Getting a Summer Associate Job Offer

How to Land a Post-1L Summer Internship

What “doing something legal” actually means.

The summer after your 1L year is a strange time. Common wisdom is that “as long as you do something law-related, you’re fine.” But what does that really mean? The legal field is already broad, and this mantra only broadens it even more. As you go into the spring semester of your 1L year, here are three tips to keep in mind as you ramp up your post-1L summer job search.

1. Grades are still the most important priority for you right now.

It’s hard to overstate the importance of grades, but your 1L grades will determine where you end up after graduation – your ability to pay back your loans, save for the future, and chart out your legal career. I never quite figured out to vault into the top 10%, top 25%, or even the top 33% – but it was not for a lack of trying. Talk to your professors and ask them what they are looking for on exams, take as many practice questions as you can find, and orient all of your class notes with a focus on “how could this be tested on an exam.”

2. Even though grades are your top priority, set aside 30 minutes a day of “break time” to apply to internships.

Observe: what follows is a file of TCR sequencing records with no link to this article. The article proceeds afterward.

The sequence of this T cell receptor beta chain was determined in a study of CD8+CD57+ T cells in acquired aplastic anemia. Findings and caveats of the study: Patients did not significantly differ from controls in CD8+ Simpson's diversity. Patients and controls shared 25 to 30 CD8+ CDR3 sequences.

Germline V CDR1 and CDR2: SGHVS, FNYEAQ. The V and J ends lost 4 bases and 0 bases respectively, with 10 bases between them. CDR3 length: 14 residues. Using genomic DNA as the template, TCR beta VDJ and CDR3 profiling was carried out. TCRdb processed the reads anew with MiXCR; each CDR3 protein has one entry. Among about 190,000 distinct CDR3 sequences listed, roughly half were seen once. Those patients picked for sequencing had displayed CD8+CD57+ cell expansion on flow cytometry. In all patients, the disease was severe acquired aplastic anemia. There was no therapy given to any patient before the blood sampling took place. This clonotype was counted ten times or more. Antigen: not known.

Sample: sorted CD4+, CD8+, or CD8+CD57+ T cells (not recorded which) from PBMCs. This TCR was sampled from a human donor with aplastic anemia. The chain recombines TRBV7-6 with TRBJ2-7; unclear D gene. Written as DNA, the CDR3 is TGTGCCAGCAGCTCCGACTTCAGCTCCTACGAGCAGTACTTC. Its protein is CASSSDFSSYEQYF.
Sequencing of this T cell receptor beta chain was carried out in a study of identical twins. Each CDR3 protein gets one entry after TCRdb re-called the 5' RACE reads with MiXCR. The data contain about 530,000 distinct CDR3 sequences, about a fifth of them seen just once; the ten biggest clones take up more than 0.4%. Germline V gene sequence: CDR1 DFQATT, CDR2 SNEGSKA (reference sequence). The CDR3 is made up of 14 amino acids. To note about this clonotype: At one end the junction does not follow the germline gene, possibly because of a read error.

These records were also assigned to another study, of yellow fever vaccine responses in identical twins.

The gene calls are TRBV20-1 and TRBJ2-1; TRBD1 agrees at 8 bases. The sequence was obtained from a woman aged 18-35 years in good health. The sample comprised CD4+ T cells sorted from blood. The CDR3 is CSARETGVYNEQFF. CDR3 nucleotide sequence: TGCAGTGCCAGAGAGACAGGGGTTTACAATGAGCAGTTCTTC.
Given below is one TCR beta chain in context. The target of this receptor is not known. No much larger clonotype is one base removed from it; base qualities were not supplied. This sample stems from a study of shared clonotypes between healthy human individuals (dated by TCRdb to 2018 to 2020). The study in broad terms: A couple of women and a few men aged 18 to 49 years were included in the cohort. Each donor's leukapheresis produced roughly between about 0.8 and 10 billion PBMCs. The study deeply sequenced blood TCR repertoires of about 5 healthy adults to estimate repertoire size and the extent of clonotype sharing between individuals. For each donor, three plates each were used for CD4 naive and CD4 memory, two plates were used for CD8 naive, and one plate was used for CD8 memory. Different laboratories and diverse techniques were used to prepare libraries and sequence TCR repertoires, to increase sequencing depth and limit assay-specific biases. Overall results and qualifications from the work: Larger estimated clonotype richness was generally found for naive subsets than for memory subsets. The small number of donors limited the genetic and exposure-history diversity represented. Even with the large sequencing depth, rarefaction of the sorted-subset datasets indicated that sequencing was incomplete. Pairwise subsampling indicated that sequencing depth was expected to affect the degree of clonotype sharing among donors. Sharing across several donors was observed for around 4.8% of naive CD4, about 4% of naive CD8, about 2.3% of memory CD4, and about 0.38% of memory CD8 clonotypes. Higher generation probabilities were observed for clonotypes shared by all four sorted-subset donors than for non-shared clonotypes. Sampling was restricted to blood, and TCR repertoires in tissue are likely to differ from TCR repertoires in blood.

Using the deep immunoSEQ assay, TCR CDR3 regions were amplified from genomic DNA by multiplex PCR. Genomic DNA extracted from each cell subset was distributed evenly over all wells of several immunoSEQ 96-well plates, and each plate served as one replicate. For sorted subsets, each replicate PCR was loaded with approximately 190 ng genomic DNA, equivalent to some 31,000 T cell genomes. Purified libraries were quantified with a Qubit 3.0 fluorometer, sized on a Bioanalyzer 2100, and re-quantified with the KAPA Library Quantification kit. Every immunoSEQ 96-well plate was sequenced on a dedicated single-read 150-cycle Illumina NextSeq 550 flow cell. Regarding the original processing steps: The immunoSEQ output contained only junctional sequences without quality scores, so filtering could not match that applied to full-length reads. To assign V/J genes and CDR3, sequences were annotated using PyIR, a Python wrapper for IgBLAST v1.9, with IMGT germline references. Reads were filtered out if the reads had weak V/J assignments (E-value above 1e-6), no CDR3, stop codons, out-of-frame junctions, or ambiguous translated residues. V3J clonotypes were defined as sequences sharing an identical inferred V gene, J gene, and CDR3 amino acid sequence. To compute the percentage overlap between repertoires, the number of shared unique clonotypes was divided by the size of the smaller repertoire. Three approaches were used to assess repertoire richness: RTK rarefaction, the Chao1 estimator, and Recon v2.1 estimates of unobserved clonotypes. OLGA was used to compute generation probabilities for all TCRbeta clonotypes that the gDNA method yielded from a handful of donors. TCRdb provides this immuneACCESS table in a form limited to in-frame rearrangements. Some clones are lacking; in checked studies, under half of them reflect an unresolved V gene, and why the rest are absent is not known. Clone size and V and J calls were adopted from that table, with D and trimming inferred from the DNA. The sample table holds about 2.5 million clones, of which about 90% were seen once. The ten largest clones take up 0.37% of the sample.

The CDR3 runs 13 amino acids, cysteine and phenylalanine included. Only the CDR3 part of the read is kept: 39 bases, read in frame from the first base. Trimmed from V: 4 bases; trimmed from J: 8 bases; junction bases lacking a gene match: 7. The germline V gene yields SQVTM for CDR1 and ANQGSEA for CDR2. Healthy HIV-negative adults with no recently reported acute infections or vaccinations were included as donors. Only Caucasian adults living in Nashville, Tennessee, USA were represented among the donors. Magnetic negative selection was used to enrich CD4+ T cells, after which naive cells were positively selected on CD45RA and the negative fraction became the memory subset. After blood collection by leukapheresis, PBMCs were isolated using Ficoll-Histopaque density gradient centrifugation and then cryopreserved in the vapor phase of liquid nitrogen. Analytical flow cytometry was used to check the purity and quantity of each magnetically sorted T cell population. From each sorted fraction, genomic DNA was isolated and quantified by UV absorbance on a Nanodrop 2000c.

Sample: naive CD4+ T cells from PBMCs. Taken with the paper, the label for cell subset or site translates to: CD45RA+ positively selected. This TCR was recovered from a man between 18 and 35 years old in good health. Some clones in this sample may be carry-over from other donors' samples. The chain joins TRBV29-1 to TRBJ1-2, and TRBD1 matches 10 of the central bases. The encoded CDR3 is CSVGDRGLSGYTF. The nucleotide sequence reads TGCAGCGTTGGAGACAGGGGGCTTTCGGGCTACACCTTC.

This may seem contradictory to the first point – but it’s not. Grades are your top priority. Finding a post-1L internship is number two. What worked for me was doing a small amount of “job stuff” every day during the first few weeks of the spring semester. Job stuff would mean tailoring cover letters to certain employers, dropping my resume on the job bank, and (of course) reaching out to alums. It’s a bit harder to reach out to alums as a 1L (vs. during your post-1L summer) because the timing isn’t as conducive to building momentum going into OCIs. That being said, nothing should stop you from trying to build relationships with alums at big firms.

3. Think from the perspective of an organization’s recruitment committee.

As you prepare your resume and tailor your cover letter to each job, think of the person reading it. What would they want to see? How can you make your experience stand out to that person going through hundreds of resumes? For me, it was playing up my work experience and framing everything I did after college in terms of “client service” even though my skills were not necessarily transferable to biglaw. In other words, do what you can to make your experience work for you. Think of what the firm, government agency, or court want to see and frame your resume and cover letter appropriately.

The final word of advice for 1Ls applying to jobs: apply everywhere. My thought process going into post -1L summer job hunt was to have options. If possible, I wanted to turn down potential employers rather than the other way around. I applied broadly and did, in fact, have options to choose from. Government agencies are a strong resource that looks amazing on resumes and tends to be easier than law firms for post-1L hiring. You want to go to a place that you can instantly turn around and use to impress big firms in July and August going into OCIs. With that in mind, set aside 30 minutes and start applying.

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